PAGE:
ARCHAEOLOGY enthusiasts are being urged to get involved with the third and final stage of a project looking at the industrial past of the Lake District.
‘Reflections on History’ is a joint project by the Lake District National Park and the National Trust and provides opportunities for local people to learn about the past industries of Windermere.
The project has already looked at the industrial themes of woodland and water power but the third stage, starting in April, will take place at the lead mines and slate quarries in Grasmere and Langdale.
An introductory day, including a guided walk to Banks Quarry, Langdale, will be held next month for would-be participants to find out more.
“No prior knowledge or experience is required and on-site training will be provided by qualified archaeologists,” said LDNPA Archaeology and Heritage Assistant Holly Beavitt- Pike.
“However given the remote location and nature of the sites it is important that volunteers can demonstrate a reasonable level of fitness in order to take part in the work,” she added.
The day begins at 11am on March 9 and is at Langdale Village Hall, Chapel Stile.
A LAKE District boat is to join a thousand-strong fleet sailing in the Queen’s Diamond Jubilee procession on the Thames this summer.
One of Windermere’s well-worn wooden tourist vessels has been selected by Royal organisers to take part in the event – the largest flotilla in modern times.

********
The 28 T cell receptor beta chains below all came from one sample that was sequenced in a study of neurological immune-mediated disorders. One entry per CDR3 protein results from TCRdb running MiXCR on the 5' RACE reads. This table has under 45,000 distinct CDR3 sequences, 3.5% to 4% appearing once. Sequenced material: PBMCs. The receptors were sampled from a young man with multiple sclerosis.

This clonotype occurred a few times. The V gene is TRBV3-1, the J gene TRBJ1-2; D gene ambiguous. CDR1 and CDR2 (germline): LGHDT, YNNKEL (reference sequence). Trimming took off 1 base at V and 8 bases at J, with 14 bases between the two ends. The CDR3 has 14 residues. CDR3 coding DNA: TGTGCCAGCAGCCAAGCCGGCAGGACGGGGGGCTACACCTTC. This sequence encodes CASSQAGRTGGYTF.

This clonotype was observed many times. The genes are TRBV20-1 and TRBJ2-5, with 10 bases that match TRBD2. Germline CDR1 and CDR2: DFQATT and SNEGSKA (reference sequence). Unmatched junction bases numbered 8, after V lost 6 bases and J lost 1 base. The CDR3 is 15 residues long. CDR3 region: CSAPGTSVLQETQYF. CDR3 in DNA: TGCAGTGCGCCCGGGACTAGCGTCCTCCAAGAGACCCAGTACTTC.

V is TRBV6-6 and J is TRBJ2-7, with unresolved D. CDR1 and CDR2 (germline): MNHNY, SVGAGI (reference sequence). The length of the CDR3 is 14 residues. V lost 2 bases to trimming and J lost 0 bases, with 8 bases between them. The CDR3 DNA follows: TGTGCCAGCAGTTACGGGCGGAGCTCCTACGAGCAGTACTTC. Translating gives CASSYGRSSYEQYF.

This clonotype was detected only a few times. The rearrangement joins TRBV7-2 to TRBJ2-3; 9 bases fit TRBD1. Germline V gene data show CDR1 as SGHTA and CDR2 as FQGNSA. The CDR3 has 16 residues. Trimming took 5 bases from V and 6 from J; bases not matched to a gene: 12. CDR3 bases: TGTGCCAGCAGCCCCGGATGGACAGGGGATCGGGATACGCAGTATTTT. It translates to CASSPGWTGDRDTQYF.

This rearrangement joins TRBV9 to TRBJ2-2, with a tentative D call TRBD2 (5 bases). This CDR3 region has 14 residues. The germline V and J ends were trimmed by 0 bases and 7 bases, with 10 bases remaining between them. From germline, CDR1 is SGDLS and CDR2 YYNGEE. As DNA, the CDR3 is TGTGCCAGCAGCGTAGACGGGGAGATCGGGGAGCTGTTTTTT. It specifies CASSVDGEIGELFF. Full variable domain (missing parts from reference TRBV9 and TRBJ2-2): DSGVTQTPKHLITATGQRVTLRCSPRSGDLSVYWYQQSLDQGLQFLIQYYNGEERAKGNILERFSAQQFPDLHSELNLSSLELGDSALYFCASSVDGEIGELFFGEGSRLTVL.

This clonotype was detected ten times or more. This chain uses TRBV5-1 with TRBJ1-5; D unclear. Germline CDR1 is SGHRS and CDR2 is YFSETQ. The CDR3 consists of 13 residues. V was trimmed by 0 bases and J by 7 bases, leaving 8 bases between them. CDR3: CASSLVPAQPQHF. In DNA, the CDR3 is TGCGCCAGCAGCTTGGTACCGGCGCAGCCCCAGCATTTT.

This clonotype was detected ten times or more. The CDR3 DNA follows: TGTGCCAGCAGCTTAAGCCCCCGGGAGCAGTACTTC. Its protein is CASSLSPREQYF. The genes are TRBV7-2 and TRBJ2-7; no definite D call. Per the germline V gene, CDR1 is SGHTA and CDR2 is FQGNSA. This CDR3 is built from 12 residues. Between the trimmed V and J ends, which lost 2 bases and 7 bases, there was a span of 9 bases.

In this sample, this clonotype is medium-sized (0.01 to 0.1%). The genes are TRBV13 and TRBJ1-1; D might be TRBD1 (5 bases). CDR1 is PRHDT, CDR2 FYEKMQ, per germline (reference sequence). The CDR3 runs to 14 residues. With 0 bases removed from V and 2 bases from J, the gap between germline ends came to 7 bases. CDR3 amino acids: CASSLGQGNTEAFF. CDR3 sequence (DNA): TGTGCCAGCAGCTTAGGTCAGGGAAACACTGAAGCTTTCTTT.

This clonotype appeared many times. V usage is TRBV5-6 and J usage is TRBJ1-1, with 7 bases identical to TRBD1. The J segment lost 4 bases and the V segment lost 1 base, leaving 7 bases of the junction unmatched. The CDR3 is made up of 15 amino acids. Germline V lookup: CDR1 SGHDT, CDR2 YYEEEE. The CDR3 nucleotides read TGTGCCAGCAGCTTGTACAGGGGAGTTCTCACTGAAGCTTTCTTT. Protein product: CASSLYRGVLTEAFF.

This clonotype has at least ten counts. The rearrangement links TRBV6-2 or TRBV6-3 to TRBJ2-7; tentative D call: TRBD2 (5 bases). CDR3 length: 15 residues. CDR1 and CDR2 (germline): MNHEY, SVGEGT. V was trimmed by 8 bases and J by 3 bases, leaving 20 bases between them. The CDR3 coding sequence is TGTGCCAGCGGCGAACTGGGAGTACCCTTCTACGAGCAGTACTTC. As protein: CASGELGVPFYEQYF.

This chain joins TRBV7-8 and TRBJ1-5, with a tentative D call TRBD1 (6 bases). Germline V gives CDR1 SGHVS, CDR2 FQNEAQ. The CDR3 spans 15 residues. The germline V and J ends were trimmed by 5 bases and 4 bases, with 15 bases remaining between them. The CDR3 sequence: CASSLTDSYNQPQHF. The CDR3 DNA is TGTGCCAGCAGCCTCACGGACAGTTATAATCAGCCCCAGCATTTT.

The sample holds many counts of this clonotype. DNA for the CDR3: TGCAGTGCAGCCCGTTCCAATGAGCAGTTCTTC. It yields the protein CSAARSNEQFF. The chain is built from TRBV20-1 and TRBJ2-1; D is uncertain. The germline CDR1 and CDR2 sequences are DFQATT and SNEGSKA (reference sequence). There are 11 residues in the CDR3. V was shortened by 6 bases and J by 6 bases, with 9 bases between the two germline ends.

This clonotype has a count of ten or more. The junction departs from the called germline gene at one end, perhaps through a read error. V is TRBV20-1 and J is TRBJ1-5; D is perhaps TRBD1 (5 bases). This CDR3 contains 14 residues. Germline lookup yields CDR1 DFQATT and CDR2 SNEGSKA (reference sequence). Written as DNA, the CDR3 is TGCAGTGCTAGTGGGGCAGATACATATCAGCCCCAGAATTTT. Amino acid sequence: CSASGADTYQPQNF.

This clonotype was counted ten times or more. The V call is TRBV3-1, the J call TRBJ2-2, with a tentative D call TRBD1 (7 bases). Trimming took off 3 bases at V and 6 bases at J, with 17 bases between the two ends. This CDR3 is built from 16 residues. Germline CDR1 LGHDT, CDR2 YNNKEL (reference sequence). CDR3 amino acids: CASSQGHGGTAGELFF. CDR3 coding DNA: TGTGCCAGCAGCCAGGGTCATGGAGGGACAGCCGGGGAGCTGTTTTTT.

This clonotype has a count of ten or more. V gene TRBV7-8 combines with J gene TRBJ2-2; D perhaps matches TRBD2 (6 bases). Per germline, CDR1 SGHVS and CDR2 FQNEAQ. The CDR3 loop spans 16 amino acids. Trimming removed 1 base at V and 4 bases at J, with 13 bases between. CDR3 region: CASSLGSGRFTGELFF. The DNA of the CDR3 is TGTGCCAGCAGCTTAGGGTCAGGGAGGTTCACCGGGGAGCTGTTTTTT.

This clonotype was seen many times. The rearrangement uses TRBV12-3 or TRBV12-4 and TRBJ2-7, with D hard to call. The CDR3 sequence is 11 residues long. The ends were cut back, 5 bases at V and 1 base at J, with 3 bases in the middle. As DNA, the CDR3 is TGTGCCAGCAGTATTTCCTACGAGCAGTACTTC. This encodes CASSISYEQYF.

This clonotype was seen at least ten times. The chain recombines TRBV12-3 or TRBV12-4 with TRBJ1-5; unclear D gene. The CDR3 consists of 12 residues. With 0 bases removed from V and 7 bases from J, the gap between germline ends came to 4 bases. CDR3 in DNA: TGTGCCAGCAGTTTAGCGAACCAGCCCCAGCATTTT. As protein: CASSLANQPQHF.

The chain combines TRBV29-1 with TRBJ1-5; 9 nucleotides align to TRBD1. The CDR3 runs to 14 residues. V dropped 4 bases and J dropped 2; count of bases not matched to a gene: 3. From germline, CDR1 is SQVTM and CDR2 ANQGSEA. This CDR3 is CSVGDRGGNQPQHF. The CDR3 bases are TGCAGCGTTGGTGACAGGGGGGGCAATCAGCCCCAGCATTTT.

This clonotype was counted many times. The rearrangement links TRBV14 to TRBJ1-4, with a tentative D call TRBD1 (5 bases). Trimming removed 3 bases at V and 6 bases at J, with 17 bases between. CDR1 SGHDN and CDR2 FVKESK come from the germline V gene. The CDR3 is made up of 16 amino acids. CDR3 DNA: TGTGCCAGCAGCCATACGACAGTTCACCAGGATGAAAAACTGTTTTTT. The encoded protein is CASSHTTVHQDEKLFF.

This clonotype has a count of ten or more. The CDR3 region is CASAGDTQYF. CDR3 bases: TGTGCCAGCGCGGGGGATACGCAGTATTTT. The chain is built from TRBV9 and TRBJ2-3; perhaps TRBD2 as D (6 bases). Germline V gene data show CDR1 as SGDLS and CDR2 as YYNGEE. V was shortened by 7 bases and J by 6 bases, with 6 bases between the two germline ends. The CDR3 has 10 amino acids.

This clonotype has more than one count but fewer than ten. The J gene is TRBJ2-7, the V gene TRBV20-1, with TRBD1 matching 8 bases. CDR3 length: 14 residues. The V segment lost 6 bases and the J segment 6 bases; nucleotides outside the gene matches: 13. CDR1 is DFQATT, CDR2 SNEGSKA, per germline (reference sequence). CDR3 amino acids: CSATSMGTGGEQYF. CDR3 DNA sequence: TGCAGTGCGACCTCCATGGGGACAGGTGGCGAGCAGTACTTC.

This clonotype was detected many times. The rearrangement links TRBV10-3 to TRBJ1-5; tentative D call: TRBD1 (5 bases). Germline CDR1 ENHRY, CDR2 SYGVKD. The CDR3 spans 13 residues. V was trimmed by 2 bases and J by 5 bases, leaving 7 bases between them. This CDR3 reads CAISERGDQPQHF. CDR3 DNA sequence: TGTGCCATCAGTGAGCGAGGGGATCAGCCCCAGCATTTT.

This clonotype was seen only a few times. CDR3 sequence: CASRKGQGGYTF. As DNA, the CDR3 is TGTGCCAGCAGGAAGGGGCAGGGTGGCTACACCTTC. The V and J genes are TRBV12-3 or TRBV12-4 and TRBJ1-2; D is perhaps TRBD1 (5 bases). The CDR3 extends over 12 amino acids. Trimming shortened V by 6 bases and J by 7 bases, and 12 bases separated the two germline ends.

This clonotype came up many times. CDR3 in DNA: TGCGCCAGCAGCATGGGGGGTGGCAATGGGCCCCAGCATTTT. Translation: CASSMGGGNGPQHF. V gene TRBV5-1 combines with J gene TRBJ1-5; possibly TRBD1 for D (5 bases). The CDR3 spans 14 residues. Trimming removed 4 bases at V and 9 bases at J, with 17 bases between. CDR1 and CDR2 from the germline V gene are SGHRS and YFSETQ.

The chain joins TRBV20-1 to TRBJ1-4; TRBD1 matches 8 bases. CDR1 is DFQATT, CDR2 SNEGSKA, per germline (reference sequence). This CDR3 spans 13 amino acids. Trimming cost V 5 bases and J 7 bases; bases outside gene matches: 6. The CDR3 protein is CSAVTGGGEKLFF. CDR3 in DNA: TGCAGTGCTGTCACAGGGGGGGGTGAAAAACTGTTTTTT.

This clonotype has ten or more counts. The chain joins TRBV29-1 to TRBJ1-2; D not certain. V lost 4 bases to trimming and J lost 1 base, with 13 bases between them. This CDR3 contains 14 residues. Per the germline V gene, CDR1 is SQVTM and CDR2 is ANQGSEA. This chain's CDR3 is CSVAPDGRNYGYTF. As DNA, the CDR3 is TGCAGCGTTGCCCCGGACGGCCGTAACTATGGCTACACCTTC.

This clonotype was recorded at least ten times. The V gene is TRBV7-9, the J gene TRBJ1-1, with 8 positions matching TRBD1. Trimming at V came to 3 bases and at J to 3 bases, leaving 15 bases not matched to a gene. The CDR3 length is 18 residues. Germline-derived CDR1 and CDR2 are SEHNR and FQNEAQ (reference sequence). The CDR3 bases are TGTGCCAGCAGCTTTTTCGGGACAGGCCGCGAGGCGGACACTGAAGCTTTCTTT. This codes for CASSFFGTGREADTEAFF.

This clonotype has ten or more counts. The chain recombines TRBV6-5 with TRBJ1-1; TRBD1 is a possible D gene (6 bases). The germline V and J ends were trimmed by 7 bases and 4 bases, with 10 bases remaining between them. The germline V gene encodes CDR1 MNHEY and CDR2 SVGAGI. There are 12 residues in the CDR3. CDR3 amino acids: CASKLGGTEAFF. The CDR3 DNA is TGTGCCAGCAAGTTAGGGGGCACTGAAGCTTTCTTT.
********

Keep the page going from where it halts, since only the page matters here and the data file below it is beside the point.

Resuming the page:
More than two million people are expected to watch from the embankments of the Thames as the seven-mile procession steers through London waters.
Cumbria’s own aptly-named participant, The Queen of the Lake, owned by Windermere Lake Cruises, is currently being repainted and refurbished for the spectacular, on Sunday, June 3.
The flotilla will be led by Her Majesty the Queen and other members of the Royal family aboard a barge called The Spirit of Chartwell.
It will sail under 14 bridges, alongside groups of narrow boats, historic vessels including World War Two ships from the Dunkirk beaches and replica Tudor ships.
Managing director of Windermere Lake Cruises Nigel Wilkinson said: “We are delighted Cumbria will be represented at such a high-profile, patriotic event which will inevitably strike a cord with the whole country as we celebrate her Majesty the Queen and her 60-year reign together.
“We hope to be able to involve the wider Cumbria community in this project and to give some younger Cumbrians a day out that they will remember for the rest of their lives.”
Boat building manager Alex Williamson and operations manager Russell Bowden will lead the team south for the patriotic event.
Windermere skipper Ron Walker will captain the boat on the day itself.
The 15-metre tourist boat, built in 1949, will be hoisted out of the water at Ambleside and driven almost 300 miles by lorry before it is launched on the Thames.
It is a reversal of the ship’s initial northern voyage, 60 years ago, when she was transported to Windermere from the Thames-side town of Molsey, where she was built.
It is not the first time the Queen of the Lake has been given a Royal mark of approval. In March 2010 it carried the Prince of Wales when he visited the Lake District.